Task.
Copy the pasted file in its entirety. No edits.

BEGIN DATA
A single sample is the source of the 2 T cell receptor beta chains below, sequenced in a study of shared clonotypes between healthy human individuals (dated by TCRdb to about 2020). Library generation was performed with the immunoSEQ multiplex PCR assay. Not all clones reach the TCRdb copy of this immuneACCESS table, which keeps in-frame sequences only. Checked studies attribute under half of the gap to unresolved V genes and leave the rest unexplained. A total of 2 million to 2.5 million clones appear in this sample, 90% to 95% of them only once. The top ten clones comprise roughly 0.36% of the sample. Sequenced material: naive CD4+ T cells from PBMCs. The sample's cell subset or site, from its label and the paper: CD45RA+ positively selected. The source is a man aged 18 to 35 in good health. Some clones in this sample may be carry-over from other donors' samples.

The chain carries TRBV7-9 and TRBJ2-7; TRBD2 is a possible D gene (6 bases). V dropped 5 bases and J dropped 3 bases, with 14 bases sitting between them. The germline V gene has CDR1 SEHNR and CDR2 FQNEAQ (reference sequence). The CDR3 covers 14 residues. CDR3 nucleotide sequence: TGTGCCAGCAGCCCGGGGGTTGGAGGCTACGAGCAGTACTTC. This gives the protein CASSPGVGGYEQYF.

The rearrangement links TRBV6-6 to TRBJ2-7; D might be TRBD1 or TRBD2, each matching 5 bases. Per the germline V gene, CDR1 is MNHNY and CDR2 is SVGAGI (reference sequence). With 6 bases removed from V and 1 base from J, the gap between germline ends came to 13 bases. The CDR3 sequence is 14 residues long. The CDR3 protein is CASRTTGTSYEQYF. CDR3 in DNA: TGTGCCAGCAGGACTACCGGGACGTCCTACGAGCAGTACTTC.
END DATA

A single sample is the source of the 2 T cell receptor beta chains below, sequenced in a study of shared clonotypes between healthy human individuals (dated by TCRdb to about 2020). Library generation was performed with the immunoSEQ multiplex PCR assay. Not all clones reach the TCRdb copy of this immuneACCESS table, which keeps in-frame sequences only. Checked studies attribute under half of the gap to unresolved V genes and leave the rest unexplained. A total of 2 million to 2.5 million clones appear in this sample, 90% to 95% of them only once. The top ten clones comprise roughly 0.36% of the sample. Sequenced material: naive CD4+ T cells from PBMCs. The sample's cell subset or site, from its label and the paper: CD45RA+ positively selected. The source is a man aged 18 to 35 in good health. Some clones in this sample may be carry-over from other donors' samples.

The chain carries TRBV7-9 and TRBJ2-7; TRBD2 is a possible D gene (6 bases). V dropped 5 bases and J dropped 3 bases, with 14 bases sitting between them. The germline V gene has CDR1 SEHNR and CDR2 FQNEAQ (reference sequence). The CDR3 covers 14 residues. CDR3 nucleotide sequence: TGTGCCAGCAGCCCGGGGGTTGGAGGCTACGAGCAGTACTTC. This gives the protein CASSPGVGGYEQYF.

The rearrangement links TRBV6-6 to TRBJ2-7; D might be TRBD1 or TRBD2, each matching 5 bases. Per the germline V gene, CDR1 is MNHNY and CDR2 is SVGAGI (reference sequence). With 6 bases removed from V and 1 base from J, the gap between germline ends came to 13 bases. The CDR3 sequence is 14 residues long. The CDR3 protein is CASRTTGTSYEQYF. CDR3 in DNA: TGTGCCAGCAGGACTACCGGGACGTCCTACGAGCAGTACTTC.